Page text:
Working Remotely: From Remedial to Revolutionary

I am writing this while the world is on high alert due to Covid-19. Most restaurants and schools have been shut down, airlines have cut their flight offerings in half, and businesses, large and small, are asking their employees to work from home. There is a palpable and understandable sense of fear and uncertainty around the gIobe. None of us know exactly what it all means, what will happen next, or how long this new socially distanced reality will last.

But as we all try to understand our new normal, I wanted to offer some advice to CEOs and managers who are sending their workforce home, where they will be relied upon to keep business afloat. This advice is based on having run a successful remote company for more than a decade. What I will seek to demonstrate to you is that my company’s success is partially due to our remote structure and not in spite of it.

What I have to say, simply, is “don’t panic” and “trust.” While it may feel like you are wandering into an unknown wilderness, there are well-worn paths to follow and many companies before you have stayed at the top of their industry without an office-based work culture. You will not lose your edge, productivity will not tank, and with the adoption of some readily available tools and some intentional planning, you should be able to make the transition to a distributed workforce quickly and with only minor speedbumps (assuming your business is not reliant upon providing a physical product or hands-on service).

I launched my remote company during the peak of the financial crisis of 2008. I hadn’t planned on such a move — but several key clients asked me if we could take on some projects and “go work from your couches.” We began with a half-dozen of us in a half-dozen locations. We all had internet and cell phone signals so the basics of connecting were covered… and the rest was trial and error. There were no blogs to follow, no podcasts to guide us and very few tools to choose from, but we saw the potential to “live the dream” of building a life wherever we wanted while working on things that inspired us. We had never been more nervous — or perhaps scared — but looking back we had fantastic energy, it was perfect timing, and it turned out to be the best move of our careers.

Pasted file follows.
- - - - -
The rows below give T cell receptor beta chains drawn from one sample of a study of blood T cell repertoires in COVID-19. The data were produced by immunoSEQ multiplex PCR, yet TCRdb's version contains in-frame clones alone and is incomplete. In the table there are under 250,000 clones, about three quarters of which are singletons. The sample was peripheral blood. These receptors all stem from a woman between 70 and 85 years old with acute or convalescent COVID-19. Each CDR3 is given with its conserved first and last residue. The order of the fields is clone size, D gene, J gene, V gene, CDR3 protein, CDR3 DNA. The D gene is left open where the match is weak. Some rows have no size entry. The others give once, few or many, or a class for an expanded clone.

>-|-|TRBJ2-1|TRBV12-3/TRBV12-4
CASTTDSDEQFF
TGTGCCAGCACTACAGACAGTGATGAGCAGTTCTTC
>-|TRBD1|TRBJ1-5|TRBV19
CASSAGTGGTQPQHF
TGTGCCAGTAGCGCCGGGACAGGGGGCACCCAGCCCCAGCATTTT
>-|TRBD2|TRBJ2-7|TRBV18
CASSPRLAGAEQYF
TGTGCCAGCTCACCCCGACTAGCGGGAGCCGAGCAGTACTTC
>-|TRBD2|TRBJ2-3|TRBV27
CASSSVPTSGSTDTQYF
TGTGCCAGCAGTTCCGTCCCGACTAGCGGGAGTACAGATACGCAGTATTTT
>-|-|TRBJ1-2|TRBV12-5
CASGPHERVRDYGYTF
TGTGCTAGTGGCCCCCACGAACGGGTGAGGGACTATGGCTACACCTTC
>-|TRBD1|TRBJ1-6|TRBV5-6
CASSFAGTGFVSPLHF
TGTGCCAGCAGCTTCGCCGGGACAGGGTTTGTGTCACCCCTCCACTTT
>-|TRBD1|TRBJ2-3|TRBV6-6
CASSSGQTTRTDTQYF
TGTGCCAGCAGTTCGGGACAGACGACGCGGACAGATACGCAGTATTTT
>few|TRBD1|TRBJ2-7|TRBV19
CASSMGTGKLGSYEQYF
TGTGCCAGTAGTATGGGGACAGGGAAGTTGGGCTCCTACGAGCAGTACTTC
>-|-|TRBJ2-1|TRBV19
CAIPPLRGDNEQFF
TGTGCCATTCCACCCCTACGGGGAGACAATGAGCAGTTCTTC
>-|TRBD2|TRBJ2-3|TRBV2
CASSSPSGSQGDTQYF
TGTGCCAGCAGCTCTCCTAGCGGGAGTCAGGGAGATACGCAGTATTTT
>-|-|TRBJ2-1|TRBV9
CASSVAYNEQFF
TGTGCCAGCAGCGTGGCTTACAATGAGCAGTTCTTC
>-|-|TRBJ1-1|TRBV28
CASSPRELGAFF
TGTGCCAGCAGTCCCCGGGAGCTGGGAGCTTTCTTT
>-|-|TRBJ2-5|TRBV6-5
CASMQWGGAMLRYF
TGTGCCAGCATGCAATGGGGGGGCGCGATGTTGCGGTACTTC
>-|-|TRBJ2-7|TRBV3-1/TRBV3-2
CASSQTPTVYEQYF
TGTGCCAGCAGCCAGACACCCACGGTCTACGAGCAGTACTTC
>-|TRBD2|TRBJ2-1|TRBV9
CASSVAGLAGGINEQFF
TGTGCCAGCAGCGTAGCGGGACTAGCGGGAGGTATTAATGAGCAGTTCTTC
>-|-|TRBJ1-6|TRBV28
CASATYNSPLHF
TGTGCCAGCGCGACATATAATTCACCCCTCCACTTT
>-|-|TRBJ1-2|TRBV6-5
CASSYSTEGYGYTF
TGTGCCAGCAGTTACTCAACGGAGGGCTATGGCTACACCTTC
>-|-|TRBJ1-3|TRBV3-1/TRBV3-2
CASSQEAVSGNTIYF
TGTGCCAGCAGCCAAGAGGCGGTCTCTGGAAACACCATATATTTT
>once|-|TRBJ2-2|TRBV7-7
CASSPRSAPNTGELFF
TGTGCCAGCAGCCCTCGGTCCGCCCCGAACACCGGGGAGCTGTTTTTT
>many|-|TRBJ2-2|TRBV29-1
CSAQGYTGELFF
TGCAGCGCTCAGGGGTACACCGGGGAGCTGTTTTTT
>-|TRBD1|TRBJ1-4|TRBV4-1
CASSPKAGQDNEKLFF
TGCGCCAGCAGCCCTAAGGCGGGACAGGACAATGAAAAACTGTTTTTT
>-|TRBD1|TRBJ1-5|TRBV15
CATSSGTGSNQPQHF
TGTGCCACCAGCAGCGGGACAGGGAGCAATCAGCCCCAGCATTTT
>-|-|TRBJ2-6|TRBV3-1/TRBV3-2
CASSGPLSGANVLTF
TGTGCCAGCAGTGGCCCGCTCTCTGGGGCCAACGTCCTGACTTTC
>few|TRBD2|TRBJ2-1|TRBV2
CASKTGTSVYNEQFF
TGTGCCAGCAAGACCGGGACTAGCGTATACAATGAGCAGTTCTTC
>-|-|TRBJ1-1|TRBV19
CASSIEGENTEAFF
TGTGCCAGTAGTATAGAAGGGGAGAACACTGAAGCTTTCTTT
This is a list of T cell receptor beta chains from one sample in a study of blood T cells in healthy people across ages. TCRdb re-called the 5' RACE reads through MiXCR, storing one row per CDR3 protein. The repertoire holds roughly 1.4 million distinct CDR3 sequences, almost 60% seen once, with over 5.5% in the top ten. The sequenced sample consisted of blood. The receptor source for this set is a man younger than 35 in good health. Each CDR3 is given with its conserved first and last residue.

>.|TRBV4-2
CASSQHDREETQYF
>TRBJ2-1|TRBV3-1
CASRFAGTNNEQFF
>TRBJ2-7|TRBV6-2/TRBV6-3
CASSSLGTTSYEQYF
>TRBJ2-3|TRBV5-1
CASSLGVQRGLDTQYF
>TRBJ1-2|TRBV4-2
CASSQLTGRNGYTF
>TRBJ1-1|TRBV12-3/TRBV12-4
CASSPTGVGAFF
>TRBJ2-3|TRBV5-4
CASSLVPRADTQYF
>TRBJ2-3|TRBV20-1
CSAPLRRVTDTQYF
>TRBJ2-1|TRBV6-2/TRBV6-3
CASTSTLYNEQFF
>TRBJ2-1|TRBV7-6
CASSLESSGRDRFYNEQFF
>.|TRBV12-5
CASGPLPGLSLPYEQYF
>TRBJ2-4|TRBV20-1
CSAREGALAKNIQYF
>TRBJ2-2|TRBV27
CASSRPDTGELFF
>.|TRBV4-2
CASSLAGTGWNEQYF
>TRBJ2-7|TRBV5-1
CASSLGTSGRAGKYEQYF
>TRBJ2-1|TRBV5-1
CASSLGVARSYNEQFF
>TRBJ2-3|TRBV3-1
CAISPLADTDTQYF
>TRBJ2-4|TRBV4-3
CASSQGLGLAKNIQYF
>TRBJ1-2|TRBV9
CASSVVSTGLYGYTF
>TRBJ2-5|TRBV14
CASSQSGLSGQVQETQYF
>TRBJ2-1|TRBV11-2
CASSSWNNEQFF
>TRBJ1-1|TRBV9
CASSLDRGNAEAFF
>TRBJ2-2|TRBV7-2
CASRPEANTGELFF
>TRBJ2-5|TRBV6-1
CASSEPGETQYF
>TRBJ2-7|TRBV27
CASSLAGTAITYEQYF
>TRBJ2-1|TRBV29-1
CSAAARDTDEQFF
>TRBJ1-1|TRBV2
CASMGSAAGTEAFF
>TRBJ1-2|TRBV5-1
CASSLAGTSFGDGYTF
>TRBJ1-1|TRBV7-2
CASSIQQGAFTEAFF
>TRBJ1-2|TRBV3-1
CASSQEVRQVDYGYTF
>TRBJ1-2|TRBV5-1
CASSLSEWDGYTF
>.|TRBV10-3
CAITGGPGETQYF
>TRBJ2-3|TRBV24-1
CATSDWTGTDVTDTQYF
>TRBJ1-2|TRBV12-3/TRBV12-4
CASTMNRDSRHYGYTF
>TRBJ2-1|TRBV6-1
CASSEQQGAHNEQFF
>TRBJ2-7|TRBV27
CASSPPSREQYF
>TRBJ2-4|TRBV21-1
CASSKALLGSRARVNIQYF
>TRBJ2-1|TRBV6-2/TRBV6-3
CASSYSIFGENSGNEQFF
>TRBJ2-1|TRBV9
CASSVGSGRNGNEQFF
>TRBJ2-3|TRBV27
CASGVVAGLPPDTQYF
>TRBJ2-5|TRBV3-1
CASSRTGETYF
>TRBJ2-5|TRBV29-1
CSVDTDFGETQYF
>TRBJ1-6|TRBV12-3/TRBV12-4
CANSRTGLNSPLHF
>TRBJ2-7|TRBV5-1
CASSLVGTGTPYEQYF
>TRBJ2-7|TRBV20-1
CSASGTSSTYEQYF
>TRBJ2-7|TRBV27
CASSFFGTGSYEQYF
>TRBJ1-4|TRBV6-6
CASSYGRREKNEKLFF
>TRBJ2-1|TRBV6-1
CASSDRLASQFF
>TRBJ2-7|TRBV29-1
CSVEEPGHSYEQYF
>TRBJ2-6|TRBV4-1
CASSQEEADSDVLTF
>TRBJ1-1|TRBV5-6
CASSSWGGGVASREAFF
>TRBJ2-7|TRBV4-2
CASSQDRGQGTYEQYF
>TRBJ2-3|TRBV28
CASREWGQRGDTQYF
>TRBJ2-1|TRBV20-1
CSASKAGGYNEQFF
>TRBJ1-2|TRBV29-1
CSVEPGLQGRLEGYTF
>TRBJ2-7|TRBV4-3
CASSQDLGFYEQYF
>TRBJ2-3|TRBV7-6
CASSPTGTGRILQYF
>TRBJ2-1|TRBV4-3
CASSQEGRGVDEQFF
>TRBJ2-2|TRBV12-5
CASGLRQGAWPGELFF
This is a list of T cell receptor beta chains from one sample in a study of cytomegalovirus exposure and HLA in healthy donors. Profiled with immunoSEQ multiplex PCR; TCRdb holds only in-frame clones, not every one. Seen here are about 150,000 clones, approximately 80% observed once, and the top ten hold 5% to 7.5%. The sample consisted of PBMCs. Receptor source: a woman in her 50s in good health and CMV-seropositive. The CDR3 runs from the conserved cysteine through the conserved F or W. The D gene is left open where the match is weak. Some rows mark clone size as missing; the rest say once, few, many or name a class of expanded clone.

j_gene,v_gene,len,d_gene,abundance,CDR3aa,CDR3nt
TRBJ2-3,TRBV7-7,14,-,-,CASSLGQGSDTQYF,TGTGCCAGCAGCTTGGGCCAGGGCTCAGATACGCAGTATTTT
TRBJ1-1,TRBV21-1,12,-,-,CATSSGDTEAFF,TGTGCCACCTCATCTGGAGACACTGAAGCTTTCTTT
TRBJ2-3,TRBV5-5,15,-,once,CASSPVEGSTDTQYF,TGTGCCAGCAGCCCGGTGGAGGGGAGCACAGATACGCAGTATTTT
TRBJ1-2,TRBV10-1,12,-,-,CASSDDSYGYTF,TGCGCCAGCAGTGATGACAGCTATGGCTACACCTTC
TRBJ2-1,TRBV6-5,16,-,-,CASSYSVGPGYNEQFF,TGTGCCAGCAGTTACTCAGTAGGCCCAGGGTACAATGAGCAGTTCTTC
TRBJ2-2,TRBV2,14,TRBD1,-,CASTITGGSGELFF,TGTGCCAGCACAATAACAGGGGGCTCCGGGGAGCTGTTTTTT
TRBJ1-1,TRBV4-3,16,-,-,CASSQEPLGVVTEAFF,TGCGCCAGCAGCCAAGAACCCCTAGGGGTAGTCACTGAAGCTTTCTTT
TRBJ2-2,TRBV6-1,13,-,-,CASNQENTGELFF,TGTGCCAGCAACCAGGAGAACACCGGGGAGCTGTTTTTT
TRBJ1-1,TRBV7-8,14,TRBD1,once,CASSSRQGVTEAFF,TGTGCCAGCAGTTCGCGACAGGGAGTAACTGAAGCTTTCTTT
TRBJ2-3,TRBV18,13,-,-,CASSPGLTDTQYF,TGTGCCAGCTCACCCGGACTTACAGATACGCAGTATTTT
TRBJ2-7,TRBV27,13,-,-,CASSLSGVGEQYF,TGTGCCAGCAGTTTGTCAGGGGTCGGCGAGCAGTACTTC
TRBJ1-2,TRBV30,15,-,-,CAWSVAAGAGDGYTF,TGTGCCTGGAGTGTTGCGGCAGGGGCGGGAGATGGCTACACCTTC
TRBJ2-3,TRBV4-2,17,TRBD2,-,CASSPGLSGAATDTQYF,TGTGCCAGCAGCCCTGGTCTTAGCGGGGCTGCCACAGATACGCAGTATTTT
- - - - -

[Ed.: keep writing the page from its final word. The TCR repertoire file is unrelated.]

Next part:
At first we were reluctant to disclose our work arrangement to our clients. We were concerned that the words “working remotely” conjured images of slackers in pajamas and would spark questions about our professionalism and reliability. Were we up to speed on the latest design, technology and marketing trends? Was our workflow secure? Would we answer the phone?

To gain trust, we had to prove ourselves over and over again with exceptional creativity, responsiveness and best-in-class deliverables. In time, our clients’ perceptions changed and our confidence grew. Skepticism turned to curiosity and then even to jealousy. As our clients sat chained to their desks, squandering precious hours on crowded commutes, they often asked on calls, “where are you right now?” romantically imagining, I suppose, a corps of digital nomads working from beachside hammocks and tranquil cafes in distant lands. The reality, as always, was a bit less sexy than they hoped, as we often logged long hours from our home offices or in local coffee shops just down the street.

The remote model worked, and frankly it had more benefits than we anticipated. We discovered the joys of being masters of our own schedules, of being able to travel when needed, and having the flexibility to manage domestic and professional responsibilities in a more integrated and balanced way. Our continued dedication to a remote company structure was our solution for the common yearning of wanting to live in a place that you love while still being able to do the work you love — or, the way I like to word it, “work from where you do your best work.” We became unwitting visionaries and business grew exponentially. Nimbleness won.

In response to growth and increasing levels of company sophistication, we implemented processes that kept everyone focused and accountable while staying connected to clients. We experimented with whatever the most productive tools were at the time. This was back when Google G-Suite was just “Apps,” before DropBox had an enterprise level, and when Slack was beta-testing its first platform. Harnessing the right tools was critical to our success when transitioning to a remote format, and will be for you as well.

While the genesis of our remote company may have been accidental, the years of experience running and growing it have made me a practiced leader in this continuously evolving model. So while the current circumstances are forcing companies into the remote model in ways we didn’t experience, I am happy to report that with the current tools at your disposal, the move to a distributed workplace is not only very possible, but it is more practical and profitable than ever.

There are, of course, legitimate big picture concerns that many companies are facing as they send their workers home. I’ll address the two that I’m asked about most: productivity and corporate culture.